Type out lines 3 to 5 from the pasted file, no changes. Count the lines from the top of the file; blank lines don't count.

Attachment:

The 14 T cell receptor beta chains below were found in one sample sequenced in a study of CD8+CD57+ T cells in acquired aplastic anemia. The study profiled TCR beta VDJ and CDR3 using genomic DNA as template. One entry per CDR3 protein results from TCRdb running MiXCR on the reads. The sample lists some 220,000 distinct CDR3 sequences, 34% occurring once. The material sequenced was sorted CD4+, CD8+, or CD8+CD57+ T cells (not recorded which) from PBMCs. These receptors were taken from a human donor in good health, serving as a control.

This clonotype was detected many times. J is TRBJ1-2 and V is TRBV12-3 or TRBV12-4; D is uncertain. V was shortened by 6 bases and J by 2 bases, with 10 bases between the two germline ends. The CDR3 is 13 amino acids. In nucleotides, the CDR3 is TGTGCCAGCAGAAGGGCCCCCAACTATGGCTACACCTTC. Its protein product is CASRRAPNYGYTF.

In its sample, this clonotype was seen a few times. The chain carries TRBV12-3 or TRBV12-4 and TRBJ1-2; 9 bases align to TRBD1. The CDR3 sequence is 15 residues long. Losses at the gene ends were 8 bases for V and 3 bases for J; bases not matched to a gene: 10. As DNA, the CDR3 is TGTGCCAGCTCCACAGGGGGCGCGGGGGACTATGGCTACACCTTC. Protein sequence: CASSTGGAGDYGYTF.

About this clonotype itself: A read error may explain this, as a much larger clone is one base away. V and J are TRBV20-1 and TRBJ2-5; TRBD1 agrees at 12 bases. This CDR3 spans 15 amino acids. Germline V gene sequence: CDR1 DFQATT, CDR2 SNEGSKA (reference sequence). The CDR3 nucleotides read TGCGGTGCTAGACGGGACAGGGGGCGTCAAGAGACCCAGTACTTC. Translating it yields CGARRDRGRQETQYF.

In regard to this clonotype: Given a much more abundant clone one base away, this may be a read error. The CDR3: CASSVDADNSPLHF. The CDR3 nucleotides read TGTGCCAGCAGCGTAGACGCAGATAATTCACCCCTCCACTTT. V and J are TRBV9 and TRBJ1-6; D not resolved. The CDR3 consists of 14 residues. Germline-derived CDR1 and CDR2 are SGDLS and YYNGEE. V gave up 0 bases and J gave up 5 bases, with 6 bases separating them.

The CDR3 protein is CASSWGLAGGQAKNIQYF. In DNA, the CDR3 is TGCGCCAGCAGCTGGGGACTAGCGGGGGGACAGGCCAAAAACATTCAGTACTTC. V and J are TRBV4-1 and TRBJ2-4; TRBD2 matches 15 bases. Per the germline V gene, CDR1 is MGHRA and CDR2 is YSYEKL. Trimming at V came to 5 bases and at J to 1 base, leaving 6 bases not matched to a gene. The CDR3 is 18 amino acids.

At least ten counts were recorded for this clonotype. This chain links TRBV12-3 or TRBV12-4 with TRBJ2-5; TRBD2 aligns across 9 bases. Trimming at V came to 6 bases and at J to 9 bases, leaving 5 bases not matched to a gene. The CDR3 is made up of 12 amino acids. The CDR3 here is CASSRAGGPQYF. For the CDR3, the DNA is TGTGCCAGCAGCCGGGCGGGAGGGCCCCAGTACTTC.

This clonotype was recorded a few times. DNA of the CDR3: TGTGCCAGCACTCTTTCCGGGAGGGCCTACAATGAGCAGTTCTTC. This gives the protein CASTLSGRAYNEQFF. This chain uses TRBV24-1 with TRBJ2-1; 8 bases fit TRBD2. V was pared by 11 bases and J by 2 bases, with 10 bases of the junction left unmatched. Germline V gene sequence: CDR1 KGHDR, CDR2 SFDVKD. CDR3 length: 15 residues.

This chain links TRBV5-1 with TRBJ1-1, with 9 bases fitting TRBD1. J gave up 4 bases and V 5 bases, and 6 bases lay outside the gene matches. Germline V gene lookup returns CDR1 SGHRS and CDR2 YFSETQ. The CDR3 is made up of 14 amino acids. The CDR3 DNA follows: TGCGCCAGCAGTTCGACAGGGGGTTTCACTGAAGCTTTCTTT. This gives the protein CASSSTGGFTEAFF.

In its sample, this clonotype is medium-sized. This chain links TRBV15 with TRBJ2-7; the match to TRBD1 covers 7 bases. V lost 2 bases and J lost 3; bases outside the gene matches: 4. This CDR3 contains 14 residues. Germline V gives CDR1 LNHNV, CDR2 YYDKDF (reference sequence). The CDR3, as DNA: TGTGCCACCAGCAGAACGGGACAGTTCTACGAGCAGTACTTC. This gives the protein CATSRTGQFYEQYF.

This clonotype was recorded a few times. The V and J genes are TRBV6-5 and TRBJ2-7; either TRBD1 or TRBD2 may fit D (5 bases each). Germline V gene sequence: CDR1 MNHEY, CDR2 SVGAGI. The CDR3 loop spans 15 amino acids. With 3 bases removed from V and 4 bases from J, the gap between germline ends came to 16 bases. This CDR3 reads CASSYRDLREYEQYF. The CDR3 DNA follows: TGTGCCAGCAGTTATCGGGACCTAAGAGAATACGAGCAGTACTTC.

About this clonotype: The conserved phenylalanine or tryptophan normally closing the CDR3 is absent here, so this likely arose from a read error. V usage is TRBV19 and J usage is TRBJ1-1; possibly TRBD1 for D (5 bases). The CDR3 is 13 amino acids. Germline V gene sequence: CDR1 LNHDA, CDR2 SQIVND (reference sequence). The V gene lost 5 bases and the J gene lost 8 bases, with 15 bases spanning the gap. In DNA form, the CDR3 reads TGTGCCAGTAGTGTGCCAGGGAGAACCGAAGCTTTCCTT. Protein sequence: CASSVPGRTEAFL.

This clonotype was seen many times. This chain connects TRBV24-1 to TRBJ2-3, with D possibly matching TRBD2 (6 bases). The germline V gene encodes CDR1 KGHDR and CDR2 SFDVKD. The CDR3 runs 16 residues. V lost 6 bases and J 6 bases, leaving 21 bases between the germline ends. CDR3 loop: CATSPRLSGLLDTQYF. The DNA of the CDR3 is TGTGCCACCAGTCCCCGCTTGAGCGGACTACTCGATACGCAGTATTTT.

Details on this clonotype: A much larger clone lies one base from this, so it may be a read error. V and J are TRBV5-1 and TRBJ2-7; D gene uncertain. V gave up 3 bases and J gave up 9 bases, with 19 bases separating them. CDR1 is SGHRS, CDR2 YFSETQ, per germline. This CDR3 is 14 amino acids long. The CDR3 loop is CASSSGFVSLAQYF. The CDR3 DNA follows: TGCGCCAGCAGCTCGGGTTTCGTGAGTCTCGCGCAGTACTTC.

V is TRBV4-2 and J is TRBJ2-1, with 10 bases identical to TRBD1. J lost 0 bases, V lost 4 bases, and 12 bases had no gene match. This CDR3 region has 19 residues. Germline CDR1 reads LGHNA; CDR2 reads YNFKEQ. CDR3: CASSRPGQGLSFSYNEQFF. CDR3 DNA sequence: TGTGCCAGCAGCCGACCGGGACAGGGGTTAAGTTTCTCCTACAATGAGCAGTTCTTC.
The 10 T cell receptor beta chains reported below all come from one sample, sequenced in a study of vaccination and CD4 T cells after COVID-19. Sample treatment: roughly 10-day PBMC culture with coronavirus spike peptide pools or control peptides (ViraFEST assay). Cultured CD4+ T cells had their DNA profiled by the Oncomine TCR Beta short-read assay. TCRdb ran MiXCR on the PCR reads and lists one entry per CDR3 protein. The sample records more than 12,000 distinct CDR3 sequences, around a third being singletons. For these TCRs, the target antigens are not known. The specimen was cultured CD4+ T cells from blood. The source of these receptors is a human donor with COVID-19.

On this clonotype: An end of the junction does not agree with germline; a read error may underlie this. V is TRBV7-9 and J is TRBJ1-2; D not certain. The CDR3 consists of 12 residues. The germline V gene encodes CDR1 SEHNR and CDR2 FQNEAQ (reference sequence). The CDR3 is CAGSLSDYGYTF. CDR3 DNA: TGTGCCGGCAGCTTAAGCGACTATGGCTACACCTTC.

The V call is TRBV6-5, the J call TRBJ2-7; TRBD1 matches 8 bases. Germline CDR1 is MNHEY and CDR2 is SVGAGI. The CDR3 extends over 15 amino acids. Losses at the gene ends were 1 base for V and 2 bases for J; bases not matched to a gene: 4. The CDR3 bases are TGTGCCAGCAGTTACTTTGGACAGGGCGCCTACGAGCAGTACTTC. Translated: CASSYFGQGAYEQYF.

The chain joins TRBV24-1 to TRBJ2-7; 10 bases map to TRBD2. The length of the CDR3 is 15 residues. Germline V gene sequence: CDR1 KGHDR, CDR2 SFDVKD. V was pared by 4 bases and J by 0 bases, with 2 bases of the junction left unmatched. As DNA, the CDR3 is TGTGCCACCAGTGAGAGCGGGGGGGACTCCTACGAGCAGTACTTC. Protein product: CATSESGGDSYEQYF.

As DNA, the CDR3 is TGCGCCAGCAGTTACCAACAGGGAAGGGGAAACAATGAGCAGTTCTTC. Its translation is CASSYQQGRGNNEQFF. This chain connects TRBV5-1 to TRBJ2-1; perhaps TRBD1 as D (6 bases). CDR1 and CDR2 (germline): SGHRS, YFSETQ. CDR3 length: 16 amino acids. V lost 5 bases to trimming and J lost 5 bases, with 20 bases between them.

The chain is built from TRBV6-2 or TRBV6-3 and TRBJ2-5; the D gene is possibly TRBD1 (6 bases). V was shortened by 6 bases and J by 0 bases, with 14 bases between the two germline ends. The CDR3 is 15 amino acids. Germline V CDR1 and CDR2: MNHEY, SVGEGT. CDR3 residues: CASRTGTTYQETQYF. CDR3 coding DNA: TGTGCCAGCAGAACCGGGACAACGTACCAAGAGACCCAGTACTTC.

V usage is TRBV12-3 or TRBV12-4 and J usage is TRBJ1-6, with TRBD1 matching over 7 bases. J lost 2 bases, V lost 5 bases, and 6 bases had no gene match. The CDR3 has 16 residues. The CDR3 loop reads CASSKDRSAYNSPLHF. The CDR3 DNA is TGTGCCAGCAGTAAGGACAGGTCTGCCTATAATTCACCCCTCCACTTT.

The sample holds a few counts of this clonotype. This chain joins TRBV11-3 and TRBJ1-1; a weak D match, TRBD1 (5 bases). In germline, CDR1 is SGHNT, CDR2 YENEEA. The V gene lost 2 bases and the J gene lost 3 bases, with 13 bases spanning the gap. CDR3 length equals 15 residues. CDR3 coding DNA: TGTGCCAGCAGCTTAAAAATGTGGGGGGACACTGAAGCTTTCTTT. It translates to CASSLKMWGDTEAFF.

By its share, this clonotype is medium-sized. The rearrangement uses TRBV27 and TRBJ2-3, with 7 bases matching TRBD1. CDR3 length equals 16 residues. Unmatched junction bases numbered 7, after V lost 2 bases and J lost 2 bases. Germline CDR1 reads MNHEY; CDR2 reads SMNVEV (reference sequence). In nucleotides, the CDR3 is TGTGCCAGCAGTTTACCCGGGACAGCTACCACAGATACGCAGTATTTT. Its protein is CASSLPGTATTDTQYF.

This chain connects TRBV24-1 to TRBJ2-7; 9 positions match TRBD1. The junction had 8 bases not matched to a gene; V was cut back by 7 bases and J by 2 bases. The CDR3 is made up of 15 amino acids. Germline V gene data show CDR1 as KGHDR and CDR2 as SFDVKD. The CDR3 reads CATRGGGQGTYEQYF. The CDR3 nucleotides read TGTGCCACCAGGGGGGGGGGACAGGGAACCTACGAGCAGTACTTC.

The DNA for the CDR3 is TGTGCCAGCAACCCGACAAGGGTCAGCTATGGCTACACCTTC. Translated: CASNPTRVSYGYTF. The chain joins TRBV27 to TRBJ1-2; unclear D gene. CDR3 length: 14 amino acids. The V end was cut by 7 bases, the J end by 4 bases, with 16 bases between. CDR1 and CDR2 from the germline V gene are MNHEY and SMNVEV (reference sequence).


In its sample, this clonotype was seen a few times. The chain carries TRBV12-3 or TRBV12-4 and TRBJ1-2; 9 bases align to TRBD1. The CDR3 sequence is 15 residues long. Losses at the gene ends were 8 bases for V and 3 bases for J; bases not matched to a gene: 10. As DNA, the CDR3 is TGTGCCAGCTCCACAGGGGGCGCGGGGGACTATGGCTACACCTTC. Protein sequence: CASSTGGAGDYGYTF.

About this clonotype itself: A read error may explain this, as a much larger clone is one base away. V and J are TRBV20-1 and TRBJ2-5; TRBD1 agrees at 12 bases. This CDR3 spans 15 amino acids. Germline V gene sequence: CDR1 DFQATT, CDR2 SNEGSKA (reference sequence). The CDR3 nucleotides read TGCGGTGCTAGACGGGACAGGGGGCGTCAAGAGACCCAGTACTTC. Translating it yields CGARRDRGRQETQYF.

In regard to this clonotype: Given a much more abundant clone one base away, this may be a read error. The CDR3: CASSVDADNSPLHF. The CDR3 nucleotides read TGTGCCAGCAGCGTAGACGCAGATAATTCACCCCTCCACTTT. V and J are TRBV9 and TRBJ1-6; D not resolved. The CDR3 consists of 14 residues. Germline-derived CDR1 and CDR2 are SGDLS and YYNGEE. V gave up 0 bases and J gave up 5 bases, with 6 bases separating them.